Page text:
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Both value iteration and policy iteration are standard algorithms for solving MDPs, and there isn't currently universal agreement over which algorithm is better.For small MDPs, policy iteration is often very fast and converges with very few iterations. However, for MDPs with largestate spaces, solving for ${V}^{\pi}$ explicitly would involve solving a large system of linear equations, and could be difficult. In these problems,value iteration may be preferred. For this reason, in practice value iteration seems to be used more often than policy iteration.
So far, we have discussed MDPs and algorithms for MDPs assuming that the state transition probabilities and rewards are known. In many realistic problems,we are not given state transition probabilities and rewards explicitly, but must instead estimate them from data. (Usually, $S,A$ and $\gamma $ are known.)
For example, suppose that, for the inverted pendulum problem (see problem set 4), we had a number of trials in the MDP, that proceeded as follows:
Here, ${s}_{i}^{\left(j\right)}$ is the state we were at time $i$ of trial $j$ , and ${a}_{i}^{\left(j\right)}$ is the corresponding action that was taken from that state. In practice, each of the trials above might be run until the MDP terminates(such as if the pole falls over in the inverted pendulum problem), or it might be run for some large but finite number of timesteps.
Given this “experience” in the MDP consisting of a number of trials, we can then easily derive the maximum likelihood estimates for the statetransition probabilities:
Or, if the ratio above is “0/0”—corresponding to the case of never having taken action $a$ in state $s$ before—the we might simply estimate ${P}_{sa}\left({s}^{\text{'}}\right)$ to be $1/\left|S\right|$ . (I.e., estimate ${P}_{sa}$ to be the uniform distribution over all states.)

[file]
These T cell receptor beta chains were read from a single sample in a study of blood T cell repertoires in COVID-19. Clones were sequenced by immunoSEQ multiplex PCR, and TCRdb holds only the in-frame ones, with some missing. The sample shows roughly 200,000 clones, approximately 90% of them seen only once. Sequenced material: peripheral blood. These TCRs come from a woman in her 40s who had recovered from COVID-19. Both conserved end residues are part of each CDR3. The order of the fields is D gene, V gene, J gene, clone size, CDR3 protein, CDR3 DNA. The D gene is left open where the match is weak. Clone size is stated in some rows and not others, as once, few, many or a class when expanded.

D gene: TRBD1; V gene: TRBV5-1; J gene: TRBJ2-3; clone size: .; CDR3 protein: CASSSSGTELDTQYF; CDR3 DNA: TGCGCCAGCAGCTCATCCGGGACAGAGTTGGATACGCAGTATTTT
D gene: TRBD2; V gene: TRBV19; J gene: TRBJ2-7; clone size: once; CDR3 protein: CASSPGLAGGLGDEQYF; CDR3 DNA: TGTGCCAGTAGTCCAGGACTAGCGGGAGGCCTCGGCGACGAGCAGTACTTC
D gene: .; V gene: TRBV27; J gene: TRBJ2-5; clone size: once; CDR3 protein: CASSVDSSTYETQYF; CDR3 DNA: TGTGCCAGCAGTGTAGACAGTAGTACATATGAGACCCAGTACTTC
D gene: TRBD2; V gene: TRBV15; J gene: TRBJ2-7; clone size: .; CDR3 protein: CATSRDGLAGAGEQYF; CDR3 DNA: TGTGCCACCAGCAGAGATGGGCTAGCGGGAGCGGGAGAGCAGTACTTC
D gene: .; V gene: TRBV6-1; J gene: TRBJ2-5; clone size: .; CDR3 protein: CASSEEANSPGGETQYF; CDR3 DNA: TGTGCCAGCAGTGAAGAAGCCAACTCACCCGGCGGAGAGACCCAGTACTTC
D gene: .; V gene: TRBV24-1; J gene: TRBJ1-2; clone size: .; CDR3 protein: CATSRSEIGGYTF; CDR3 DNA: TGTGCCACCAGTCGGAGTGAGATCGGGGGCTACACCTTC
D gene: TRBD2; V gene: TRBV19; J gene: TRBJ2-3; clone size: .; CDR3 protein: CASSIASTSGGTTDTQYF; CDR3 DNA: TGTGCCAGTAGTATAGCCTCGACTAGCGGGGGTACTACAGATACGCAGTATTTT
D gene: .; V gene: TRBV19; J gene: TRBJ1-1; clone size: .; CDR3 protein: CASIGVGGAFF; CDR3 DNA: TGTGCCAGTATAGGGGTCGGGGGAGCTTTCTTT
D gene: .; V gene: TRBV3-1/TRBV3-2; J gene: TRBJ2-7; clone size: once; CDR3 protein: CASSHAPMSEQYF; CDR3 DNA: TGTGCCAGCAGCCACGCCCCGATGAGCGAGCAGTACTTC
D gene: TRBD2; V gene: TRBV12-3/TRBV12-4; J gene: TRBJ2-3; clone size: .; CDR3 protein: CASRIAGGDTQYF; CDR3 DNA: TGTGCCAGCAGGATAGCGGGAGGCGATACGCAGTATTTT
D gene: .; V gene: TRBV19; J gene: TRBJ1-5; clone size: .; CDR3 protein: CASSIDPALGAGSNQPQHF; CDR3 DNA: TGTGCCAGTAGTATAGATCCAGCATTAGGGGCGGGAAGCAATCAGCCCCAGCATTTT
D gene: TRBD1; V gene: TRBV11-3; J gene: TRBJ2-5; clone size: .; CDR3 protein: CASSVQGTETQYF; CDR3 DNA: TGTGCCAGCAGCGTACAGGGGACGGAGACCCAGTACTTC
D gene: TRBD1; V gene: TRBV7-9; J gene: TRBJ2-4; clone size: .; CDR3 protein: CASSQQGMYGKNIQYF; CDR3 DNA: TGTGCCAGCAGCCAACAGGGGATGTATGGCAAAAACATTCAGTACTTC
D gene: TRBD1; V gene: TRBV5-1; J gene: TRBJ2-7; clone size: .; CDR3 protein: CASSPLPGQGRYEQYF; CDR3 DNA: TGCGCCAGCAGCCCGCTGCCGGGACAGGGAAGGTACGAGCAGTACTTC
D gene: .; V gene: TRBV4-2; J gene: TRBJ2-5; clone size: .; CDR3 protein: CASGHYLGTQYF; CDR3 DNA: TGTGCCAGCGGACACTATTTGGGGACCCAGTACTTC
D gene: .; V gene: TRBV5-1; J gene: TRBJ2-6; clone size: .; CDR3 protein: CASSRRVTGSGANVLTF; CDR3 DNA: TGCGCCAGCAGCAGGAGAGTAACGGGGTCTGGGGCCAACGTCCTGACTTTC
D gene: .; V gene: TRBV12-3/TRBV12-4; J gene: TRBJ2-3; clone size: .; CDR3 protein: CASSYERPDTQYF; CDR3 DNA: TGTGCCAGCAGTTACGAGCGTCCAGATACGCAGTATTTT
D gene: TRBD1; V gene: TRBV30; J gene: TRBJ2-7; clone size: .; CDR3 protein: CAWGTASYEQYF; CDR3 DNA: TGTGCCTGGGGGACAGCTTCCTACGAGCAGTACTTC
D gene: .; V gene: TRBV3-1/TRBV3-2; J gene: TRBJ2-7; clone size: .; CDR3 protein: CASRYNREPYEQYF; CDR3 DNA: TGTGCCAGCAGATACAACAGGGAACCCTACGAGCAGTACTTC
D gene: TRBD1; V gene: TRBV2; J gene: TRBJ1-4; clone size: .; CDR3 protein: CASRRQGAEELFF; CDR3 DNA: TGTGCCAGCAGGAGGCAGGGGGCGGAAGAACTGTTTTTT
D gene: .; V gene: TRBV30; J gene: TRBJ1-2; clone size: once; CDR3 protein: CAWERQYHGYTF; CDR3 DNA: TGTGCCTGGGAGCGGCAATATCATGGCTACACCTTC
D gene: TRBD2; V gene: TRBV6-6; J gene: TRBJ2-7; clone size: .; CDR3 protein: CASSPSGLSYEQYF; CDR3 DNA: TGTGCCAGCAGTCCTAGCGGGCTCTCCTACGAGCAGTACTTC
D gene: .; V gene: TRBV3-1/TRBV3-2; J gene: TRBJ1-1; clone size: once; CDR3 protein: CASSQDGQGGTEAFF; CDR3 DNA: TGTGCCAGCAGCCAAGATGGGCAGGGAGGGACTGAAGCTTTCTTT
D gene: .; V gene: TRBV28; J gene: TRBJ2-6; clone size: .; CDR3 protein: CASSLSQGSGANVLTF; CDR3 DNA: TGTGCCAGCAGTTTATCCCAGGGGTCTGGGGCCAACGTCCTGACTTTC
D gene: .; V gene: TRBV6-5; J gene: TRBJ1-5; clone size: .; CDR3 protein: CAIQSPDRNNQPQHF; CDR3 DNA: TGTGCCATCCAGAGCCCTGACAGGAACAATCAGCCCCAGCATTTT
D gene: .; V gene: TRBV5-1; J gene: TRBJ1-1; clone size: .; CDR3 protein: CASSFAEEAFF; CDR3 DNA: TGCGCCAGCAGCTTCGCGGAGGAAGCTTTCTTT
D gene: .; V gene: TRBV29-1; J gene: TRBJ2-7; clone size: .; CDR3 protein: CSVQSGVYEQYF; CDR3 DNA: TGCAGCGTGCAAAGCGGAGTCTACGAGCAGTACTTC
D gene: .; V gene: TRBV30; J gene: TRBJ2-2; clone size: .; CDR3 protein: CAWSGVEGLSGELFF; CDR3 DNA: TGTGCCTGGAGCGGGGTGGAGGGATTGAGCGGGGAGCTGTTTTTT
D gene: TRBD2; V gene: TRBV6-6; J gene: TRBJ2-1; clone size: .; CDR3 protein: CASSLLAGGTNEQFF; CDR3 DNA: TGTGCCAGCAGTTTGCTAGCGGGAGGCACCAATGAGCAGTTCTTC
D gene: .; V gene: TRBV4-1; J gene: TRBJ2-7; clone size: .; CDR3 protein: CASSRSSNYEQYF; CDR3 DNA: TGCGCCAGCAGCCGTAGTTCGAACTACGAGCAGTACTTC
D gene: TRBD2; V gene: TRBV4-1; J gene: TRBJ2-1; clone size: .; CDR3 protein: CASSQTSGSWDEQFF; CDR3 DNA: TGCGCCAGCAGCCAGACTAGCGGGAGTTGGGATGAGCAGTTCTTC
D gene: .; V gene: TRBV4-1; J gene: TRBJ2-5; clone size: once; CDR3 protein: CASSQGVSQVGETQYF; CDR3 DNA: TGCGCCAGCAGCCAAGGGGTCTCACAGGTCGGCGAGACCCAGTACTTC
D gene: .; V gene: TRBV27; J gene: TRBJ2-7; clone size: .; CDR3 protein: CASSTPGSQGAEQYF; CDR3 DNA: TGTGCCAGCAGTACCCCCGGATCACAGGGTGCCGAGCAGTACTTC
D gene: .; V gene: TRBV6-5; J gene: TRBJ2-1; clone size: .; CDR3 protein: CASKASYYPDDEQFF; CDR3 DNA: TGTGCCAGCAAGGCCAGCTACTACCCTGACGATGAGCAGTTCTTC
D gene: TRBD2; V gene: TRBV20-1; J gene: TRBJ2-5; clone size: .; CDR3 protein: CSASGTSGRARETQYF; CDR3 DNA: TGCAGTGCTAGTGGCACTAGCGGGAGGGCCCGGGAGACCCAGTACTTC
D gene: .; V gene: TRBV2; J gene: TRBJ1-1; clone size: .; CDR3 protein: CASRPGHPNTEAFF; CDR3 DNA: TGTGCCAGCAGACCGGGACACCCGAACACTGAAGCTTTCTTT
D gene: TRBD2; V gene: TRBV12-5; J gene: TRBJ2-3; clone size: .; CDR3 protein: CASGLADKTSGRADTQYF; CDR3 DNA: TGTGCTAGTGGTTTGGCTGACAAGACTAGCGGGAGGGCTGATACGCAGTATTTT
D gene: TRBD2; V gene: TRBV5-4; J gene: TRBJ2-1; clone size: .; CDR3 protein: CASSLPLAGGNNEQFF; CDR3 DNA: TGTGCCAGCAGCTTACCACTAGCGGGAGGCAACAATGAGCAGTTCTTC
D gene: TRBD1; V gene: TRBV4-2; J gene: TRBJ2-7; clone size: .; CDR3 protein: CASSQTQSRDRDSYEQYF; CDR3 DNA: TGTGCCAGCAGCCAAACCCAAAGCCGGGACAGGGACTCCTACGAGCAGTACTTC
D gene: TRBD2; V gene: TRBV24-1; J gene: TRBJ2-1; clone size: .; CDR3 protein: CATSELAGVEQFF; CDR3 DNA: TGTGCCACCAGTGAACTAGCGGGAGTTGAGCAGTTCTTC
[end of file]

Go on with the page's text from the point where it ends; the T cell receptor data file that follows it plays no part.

Note that, if we gain more experience (observe more trials) in the MDP, there is an efficient way to update our estimated state transition probabilities usingthe new experience. Specifically, if we keep around the counts for both the numerator anddenominator terms of [link] , then as we observe more trials, we can simply keep accumulating those counts. Computing the ratio of these countsthen given our estimate of ${P}_{sa}$ .
Using a similar procedure, if $R$ is unknown, we can also pick our estimate of the expected immediate reward $R\left(s\right)$ in state $s$ to be the average reward observed in state $s$ .
Having learned a model for the MDP, we can then use either value iteration or policy iteration to solve the MDP using the estimated transition probabilitiesand rewards. For example, putting together model learning and value iteration, here is one possible algorithm for learning in an MDP with unknown state transitionprobabilities:
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